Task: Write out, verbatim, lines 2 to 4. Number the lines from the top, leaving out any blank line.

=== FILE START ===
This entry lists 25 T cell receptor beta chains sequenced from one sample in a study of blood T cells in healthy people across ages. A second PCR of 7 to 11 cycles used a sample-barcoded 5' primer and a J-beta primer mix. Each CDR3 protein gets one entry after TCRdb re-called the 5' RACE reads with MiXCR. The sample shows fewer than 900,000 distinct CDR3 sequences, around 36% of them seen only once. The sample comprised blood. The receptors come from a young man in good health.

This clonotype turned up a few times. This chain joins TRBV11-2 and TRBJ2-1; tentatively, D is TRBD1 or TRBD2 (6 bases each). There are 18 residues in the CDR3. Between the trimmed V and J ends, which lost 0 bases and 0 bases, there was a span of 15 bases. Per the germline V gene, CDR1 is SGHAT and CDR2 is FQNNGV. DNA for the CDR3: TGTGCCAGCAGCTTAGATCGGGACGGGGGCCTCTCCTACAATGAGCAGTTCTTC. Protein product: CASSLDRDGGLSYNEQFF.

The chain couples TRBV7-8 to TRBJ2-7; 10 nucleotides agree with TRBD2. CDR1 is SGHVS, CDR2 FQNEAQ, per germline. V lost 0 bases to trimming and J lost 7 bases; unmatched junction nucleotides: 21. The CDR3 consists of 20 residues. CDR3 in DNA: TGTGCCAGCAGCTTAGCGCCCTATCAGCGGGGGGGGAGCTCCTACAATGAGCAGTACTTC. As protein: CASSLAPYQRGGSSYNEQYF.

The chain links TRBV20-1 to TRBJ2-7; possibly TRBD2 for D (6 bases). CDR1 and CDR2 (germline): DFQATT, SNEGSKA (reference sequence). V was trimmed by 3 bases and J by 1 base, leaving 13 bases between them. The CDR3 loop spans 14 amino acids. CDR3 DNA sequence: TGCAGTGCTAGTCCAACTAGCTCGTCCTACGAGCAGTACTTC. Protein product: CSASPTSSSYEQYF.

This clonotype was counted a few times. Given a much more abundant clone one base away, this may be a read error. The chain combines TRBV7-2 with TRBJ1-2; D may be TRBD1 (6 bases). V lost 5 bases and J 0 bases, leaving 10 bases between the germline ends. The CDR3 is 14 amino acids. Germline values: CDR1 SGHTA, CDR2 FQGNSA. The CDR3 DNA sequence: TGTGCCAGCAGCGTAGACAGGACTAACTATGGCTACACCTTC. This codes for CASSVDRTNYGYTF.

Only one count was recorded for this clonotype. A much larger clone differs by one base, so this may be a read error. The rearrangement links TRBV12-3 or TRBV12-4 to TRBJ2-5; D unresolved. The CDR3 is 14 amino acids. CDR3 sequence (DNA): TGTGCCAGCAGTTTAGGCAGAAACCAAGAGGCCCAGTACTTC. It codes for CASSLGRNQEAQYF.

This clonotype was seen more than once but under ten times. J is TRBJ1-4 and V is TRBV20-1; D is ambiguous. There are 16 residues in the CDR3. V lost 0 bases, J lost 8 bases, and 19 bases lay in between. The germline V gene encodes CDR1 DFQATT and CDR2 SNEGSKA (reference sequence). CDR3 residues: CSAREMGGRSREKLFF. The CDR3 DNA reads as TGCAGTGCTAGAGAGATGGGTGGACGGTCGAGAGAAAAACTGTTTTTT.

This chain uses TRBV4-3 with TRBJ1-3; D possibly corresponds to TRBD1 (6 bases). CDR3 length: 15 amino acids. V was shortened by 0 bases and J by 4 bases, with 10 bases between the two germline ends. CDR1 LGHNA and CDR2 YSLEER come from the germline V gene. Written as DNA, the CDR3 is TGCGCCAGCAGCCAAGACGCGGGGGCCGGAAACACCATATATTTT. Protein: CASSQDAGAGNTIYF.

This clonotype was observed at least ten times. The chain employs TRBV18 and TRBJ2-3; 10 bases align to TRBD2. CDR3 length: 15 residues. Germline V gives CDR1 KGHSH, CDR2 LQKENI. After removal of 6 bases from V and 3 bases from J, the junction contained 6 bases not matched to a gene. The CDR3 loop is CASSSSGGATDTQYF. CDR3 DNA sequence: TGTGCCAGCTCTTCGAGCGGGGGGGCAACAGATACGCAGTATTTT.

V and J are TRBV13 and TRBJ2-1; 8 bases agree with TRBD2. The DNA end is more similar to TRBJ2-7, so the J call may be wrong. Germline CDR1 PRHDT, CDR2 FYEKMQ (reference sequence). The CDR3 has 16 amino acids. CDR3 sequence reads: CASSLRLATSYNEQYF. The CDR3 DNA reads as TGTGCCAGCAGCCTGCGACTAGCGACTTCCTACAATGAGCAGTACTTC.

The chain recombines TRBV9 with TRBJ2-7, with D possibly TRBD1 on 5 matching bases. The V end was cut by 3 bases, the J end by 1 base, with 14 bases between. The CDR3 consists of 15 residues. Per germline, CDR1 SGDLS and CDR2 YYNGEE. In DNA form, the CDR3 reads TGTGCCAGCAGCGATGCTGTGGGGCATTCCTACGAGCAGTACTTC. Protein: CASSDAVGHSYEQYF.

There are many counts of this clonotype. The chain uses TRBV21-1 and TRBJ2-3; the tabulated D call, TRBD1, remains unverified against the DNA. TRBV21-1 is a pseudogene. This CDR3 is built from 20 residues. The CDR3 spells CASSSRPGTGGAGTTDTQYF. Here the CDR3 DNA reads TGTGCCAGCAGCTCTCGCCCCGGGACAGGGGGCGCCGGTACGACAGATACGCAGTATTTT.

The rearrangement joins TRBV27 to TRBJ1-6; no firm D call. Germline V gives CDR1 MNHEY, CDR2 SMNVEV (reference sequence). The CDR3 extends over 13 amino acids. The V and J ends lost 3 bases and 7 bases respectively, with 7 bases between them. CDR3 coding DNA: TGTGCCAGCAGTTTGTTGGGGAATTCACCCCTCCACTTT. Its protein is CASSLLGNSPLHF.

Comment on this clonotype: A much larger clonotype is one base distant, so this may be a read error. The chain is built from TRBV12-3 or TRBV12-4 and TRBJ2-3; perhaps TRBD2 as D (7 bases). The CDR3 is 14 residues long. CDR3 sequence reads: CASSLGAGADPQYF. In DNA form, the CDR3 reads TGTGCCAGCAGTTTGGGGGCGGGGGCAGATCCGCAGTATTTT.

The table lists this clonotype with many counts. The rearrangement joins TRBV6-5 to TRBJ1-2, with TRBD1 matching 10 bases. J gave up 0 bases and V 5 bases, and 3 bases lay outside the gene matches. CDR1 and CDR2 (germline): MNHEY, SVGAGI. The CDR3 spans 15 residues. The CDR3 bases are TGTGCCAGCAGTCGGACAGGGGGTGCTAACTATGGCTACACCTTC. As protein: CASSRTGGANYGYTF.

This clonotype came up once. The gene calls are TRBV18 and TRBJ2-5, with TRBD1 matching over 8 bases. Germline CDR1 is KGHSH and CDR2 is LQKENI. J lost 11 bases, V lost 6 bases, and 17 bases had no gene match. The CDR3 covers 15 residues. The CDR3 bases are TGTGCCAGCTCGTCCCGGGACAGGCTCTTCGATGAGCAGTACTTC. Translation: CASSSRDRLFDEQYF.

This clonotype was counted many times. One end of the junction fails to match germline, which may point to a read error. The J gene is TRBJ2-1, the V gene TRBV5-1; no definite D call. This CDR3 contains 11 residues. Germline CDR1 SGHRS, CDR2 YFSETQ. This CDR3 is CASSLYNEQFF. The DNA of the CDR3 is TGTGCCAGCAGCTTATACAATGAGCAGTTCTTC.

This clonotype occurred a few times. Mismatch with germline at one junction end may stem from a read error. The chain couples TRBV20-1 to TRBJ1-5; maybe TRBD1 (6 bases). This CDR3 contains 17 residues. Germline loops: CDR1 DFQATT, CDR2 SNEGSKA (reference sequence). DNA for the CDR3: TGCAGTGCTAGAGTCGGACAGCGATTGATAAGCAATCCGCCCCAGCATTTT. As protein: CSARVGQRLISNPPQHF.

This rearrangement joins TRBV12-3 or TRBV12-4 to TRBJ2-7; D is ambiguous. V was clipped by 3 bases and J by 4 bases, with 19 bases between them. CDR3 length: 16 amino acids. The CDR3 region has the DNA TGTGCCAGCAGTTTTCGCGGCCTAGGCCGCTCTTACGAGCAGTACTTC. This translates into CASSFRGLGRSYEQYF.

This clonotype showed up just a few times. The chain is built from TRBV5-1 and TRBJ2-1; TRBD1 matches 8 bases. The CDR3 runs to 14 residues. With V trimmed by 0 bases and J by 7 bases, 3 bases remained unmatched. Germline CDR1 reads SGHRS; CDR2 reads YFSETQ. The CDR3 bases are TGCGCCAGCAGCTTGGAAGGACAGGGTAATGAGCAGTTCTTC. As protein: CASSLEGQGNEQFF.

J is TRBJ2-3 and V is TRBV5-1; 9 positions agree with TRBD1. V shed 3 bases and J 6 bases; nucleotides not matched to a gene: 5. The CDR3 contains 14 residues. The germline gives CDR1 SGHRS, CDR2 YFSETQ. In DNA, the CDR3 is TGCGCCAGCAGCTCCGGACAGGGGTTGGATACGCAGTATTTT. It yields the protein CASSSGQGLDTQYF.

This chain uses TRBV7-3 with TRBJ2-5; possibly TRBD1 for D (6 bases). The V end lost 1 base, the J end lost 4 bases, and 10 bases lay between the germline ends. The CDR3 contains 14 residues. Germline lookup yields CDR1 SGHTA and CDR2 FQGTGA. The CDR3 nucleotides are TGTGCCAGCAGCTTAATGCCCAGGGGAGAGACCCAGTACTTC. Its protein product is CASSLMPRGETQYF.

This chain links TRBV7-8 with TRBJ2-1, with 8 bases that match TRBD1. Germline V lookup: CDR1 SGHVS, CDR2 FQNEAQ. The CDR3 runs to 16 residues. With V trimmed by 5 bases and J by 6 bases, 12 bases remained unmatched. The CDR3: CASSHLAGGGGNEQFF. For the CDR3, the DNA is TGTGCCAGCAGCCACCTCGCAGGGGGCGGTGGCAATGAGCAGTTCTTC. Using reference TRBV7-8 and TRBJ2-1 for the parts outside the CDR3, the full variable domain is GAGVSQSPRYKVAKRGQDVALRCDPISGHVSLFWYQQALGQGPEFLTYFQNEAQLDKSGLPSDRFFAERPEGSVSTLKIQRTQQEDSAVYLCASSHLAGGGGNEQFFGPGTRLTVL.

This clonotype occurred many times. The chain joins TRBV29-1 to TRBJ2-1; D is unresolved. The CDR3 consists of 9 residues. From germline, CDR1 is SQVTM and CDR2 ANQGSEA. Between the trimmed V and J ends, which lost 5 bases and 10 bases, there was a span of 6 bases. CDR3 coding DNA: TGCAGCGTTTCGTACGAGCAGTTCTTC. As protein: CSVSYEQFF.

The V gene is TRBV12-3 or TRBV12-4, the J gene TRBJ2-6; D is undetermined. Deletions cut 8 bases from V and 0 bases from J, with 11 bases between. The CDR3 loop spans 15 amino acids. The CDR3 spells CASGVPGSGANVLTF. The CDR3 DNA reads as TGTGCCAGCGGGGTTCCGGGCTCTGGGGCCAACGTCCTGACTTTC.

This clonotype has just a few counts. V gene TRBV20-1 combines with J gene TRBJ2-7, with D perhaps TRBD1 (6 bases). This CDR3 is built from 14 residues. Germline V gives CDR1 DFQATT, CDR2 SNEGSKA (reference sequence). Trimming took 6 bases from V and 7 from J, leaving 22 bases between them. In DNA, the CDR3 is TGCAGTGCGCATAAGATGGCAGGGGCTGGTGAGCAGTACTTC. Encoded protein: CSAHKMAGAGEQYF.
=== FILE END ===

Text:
This clonotype turned up a few times. This chain joins TRBV11-2 and TRBJ2-1; tentatively, D is TRBD1 or TRBD2 (6 bases each). There are 18 residues in the CDR3. Between the trimmed V and J ends, which lost 0 bases and 0 bases, there was a span of 15 bases. Per the germline V gene, CDR1 is SGHAT and CDR2 is FQNNGV. DNA for the CDR3: TGTGCCAGCAGCTTAGATCGGGACGGGGGCCTCTCCTACAATGAGCAGTTCTTC. Protein product: CASSLDRDGGLSYNEQFF.

The chain couples TRBV7-8 to TRBJ2-7; 10 nucleotides agree with TRBD2. CDR1 is SGHVS, CDR2 FQNEAQ, per germline. V lost 0 bases to trimming and J lost 7 bases; unmatched junction nucleotides: 21. The CDR3 consists of 20 residues. CDR3 in DNA: TGTGCCAGCAGCTTAGCGCCCTATCAGCGGGGGGGGAGCTCCTACAATGAGCAGTACTTC. As protein: CASSLAPYQRGGSSYNEQYF.

The chain links TRBV20-1 to TRBJ2-7; possibly TRBD2 for D (6 bases). CDR1 and CDR2 (germline): DFQATT, SNEGSKA (reference sequence). V was trimmed by 3 bases and J by 1 base, leaving 13 bases between them. The CDR3 loop spans 14 amino acids. CDR3 DNA sequence: TGCAGTGCTAGTCCAACTAGCTCGTCCTACGAGCAGTACTTC. Protein product: CSASPTSSSYEQYF.